Frederick N. Tobey, died Monday, May 20th, aged 85 years. Funeral
services were held at her late residence Wednesday at 3 p.m.
From Ontario County Journal 16 April 1897
Naples, N. Y. - The death of Mrs. Minnie Buck Tobey on
Saturday was exceedingly sad, and stirred the whole community. She was
the wife of Wm. H. Tobey, and the mother of beautiful twin babies,
about 18 months old. She was 30 years old, and had been married not
quite four years. She was very much beloved in the town, a favorite
with everyone. Mr. Tobey had just bought and fitted up a beautiful
home, which they had occupied less than two weeks. She had taken great
interest in the preparations, and had worked hard there up to two days
before her death, to add to its delights, doubtless exerting herself
beyond her strength. Her death is a terrible blow to her husband, whose
sudden transition from extreme happiness to extreme sorrow is painful.
Mrs. Tobey was the daughter of E. W. Buck of this village, and leaves
besides her husband, and the little girls, her father, a brother, John
Buck, and two sisters, Mrs. G. H. Watrous of Washington, and Miss Ida
Buck of this village. She was an active member of the Presbyterian
church nd the Millard Missionary society. Funeral services were held on
Tuesday afternoon, during which all business places were closed.
Mrs. Alice Miller and Miss Lisle Tobey of Rome; W. J. Williams and
daughter, Miss Mary, of Caledonia; Mrs. John Miller, Mrs. James Thomas
and son, Charles, and Merton Williams of Bath; Moses Buck and Mrs.
Fannie Williamson of Avoca, were in attendance at the funeral of Mrs.
From Geneva Daily Times 29 August 1904
William H. Tobey of Naples, nephew of Robert D. Peters of No. 128
Lafayette avenue, died Saturday in Syracuse, where he had gone to
consult a throat specialist. He was thirty-nine years of age. The
deceased was not only well-known throughout this section as a
prosperous clothing merchant in Naples, but also as an active Odd
Fellow and Mason. He is survived by his widow and three daughters. The
funeral will take place at 1:30 o'clock Tuesday afternoon from the
Presbyterian church. Burial will be in the Naples cemetery.
From Ontario County Journal 31 January 1919
East Bloomfield, N. Y. - On Saturday the community was shocked to learn of the death of Andrew Tobin. He
had been ill with influenza, but seeming to be recovering alright and
was up and around when double pneumonia developed and he lived only a
few hours. The case is a particularly sad one as his wife was ill in
bed with the same disease at the time of his death, as was also a
sister of Mrs. Tobin's, who came to help care for them, the five small
children having had the disease first. The funeral, which was private,
was held on Monday morning from St. Bridget's church in East
Bloomfield, with interment at Victor.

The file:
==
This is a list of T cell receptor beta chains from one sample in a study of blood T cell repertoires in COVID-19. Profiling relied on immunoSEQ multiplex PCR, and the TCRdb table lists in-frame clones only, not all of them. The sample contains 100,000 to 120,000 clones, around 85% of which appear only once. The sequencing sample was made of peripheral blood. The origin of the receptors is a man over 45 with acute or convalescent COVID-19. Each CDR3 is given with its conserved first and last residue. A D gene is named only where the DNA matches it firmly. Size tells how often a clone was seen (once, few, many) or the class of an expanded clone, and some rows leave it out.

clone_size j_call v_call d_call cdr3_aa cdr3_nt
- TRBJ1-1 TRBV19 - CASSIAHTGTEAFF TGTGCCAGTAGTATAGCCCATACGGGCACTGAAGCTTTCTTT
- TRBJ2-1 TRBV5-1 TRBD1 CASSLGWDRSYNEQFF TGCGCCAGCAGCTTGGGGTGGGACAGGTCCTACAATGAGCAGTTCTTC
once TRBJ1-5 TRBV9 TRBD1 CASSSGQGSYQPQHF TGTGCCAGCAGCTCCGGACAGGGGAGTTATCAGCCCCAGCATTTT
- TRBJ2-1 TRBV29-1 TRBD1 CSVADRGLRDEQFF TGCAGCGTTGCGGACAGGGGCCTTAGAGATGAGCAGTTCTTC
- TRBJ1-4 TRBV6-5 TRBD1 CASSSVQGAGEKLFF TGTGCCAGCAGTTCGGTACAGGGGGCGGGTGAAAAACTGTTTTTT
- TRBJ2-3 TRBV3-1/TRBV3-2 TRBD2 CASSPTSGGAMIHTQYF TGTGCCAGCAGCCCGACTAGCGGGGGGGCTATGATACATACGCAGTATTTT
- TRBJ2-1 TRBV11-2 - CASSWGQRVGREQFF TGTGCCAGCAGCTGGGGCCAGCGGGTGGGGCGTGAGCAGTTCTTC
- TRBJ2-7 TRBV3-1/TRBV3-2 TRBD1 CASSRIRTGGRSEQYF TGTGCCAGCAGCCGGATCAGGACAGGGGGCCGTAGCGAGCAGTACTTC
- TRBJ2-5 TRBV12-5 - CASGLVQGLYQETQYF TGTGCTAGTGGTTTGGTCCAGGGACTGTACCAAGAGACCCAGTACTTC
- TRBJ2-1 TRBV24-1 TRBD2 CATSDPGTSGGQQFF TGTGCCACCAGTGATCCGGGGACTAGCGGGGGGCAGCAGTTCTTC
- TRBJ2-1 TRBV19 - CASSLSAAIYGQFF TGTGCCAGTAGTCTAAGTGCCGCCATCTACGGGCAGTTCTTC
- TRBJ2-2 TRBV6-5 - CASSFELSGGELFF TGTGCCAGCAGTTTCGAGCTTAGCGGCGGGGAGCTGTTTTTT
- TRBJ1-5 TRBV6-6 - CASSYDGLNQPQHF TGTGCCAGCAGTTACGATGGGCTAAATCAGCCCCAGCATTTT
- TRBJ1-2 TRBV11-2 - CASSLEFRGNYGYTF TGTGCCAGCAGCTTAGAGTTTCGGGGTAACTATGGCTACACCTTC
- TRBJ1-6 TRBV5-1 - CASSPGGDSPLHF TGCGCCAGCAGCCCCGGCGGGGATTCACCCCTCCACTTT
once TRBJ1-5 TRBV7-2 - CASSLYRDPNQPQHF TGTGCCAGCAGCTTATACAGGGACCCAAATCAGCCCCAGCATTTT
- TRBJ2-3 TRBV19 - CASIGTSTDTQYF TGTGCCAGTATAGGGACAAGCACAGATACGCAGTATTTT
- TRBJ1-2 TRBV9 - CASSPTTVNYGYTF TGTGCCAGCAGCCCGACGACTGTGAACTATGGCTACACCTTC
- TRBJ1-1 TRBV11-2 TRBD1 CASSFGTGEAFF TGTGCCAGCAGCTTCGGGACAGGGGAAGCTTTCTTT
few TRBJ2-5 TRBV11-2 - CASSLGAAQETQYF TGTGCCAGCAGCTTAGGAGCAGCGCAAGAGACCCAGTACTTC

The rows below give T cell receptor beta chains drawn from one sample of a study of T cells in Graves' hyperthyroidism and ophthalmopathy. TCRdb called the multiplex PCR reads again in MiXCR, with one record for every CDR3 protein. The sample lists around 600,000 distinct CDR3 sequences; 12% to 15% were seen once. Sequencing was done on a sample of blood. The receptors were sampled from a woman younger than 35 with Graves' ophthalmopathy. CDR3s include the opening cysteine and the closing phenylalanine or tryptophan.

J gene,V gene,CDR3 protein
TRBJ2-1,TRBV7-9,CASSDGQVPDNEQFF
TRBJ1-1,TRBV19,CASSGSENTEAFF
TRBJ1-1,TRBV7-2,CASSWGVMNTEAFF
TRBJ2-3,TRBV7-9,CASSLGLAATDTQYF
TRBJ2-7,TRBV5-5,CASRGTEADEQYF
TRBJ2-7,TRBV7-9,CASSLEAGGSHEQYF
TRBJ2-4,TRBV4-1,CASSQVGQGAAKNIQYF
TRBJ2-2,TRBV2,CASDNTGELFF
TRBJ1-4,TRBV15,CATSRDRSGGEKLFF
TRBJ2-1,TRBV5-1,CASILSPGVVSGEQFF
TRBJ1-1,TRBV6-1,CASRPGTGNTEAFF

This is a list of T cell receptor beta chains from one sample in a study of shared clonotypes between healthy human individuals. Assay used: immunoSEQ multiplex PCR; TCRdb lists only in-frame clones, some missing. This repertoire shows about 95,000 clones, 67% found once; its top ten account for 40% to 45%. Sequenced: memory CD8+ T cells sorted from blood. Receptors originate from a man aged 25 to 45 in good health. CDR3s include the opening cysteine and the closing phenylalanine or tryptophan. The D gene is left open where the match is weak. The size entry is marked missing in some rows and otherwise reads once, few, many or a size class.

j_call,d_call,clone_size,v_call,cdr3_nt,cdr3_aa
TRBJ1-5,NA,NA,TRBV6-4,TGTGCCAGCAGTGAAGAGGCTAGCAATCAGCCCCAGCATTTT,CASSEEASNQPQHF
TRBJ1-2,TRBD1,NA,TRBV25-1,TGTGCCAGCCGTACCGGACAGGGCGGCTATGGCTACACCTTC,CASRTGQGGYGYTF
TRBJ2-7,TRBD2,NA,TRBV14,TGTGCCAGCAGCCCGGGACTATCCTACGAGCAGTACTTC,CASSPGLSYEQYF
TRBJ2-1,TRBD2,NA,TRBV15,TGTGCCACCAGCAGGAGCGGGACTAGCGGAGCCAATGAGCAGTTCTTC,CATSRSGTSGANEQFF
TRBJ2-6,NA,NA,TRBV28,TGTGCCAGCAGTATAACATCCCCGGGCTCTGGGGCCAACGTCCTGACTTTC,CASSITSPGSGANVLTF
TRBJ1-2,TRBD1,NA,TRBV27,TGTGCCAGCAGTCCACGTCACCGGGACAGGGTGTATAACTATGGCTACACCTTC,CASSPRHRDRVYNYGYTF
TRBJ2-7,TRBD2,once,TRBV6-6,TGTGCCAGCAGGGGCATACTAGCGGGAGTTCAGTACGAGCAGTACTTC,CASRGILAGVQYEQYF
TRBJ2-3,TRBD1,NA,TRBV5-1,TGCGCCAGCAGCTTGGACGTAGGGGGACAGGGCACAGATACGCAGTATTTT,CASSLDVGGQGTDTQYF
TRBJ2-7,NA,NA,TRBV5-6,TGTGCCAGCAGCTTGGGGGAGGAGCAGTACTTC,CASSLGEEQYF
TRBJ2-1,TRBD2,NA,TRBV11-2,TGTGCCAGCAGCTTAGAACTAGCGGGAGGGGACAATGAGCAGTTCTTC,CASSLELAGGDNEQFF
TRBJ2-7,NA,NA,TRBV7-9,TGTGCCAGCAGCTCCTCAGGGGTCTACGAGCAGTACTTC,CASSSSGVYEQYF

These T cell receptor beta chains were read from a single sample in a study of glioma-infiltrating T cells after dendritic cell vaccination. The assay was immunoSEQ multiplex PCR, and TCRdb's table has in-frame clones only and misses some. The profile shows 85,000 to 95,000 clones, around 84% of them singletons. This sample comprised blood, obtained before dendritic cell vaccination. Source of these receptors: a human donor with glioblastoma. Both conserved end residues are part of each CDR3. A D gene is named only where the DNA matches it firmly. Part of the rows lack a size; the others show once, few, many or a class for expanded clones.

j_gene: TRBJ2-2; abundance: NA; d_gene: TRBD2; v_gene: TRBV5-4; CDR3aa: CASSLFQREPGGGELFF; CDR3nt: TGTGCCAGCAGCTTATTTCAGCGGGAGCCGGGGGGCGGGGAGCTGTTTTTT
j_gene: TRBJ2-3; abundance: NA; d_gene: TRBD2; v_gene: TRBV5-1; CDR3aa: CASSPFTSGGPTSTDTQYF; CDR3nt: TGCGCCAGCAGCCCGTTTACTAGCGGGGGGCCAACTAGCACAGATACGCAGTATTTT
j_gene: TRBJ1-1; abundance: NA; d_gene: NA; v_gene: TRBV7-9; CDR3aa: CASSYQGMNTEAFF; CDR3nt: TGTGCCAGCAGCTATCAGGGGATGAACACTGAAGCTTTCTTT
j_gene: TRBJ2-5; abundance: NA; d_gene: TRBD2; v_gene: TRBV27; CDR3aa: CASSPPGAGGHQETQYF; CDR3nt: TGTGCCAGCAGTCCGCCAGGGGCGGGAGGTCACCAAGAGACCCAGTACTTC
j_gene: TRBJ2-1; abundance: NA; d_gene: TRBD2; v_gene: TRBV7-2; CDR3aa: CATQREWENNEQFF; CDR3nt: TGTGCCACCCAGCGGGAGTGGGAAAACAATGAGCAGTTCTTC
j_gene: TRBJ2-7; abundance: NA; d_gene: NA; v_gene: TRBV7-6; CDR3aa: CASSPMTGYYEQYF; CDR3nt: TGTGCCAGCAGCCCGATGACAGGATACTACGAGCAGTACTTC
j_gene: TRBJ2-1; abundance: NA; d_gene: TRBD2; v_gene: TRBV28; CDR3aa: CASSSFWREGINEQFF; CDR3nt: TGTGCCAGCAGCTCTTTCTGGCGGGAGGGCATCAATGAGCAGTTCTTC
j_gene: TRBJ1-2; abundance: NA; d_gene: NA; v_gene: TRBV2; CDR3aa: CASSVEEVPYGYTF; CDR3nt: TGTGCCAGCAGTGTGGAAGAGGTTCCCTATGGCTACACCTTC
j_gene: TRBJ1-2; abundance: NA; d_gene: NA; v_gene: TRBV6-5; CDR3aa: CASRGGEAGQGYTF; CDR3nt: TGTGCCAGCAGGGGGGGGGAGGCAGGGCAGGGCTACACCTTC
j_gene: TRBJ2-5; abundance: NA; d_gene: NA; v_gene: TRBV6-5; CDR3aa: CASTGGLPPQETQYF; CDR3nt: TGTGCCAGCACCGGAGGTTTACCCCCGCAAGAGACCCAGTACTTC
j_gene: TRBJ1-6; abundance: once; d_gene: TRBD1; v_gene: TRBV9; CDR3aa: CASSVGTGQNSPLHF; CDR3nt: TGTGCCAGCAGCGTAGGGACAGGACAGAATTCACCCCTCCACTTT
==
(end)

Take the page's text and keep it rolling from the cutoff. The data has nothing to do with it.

From Ontario County Journal 4 May 1883
Chapinville, N. Y. - James Tobin died very suddenly Saturday
morning. It seems he had been complaining for some days, but was
not willing to say that he was sick. His friends could not prevail
on him to stay in the house and be careful, and when he did have to
give up, it was impossible to help him. Other members of the family are
sick, but with good care they may recover.
From Canandaigua Chronicle 30 January 1907
Shortsville, N. Y. - Mrs. John Tobin, a native of
Shortsville, died at her home in East Rush on Saturday after a short
illness, death being due to pneumonia, aged 34 years. She was formerly
Miss Sarah Kinsella of this village. Her husband and two daughters
survive. The funeral was held in St. Dominic's Catholic church,
Shortsville, at 10 o'clock Monday morning and burial was in the Clifton
Springs Catholic cemetery.
From Rochester Democrat & Chronicle 18 December 1915
East Bloomfield, N. Y., Dec. 17 - Mrs. Mary E. Tobin died yesterday
in her home in East Bloomfield. She was the widow of Martin Tobin and
was born in Ireland, the daughter of Timothy and Joanna Leary Toomey.
Nearly sixty-three years of her life were spent in this locality. She
leaves a son, Stephen Tobin; one sister, Mrs. P. O'Leary, Ionia; and
several nieces and nephews. Her husband and daughter, Anna E. Tobin,
died many years ago. The funeral will be held from St. Bridget's Church
on Saturday at 10 o'clock, Rev. P. A. Neville officiating.
From Geneva Daily Times 14 January 1911
Clifton Springs, N. Y. - This morning at 10 o'clock, at St. Felix
church, in this village, was held the funeral services of Michael
Tobin, Sr., who died on Wednesday evening at his home near the
hamlet of Orleans, about three miles south of this village, after an
illness of several weeks, at the advanced age of 86 years. Mr. Tobin
had been a resident of this vicinity for the greater part of his life
and was well and favorably known in this place and surroundings. He is
survived by a family of three daughters and five sons. The interment
was made in the family lot in St. Agnes cemetery, west of this village.
From Ontario County Times 29 July 1874
East Bloomfield, N. Y. - Last Saturday, Stephen Tobin, a
young man of twenty-one, residing at Miller's Corners, went with his
employer to bathe in Snook's pond, when, getting beyond his depth and
being unable to swim, he was drowned. The body was recovered, and the
funeral was attended at the Catholic church in this place this
From Ontario Republican Times 7 June 1861
Private James Todd, one of the volunteers in Capt.
Fitzgerald's Company, died on Wednesday morning last at the quarters of
his Company, near Albany. His disease was measles. He was from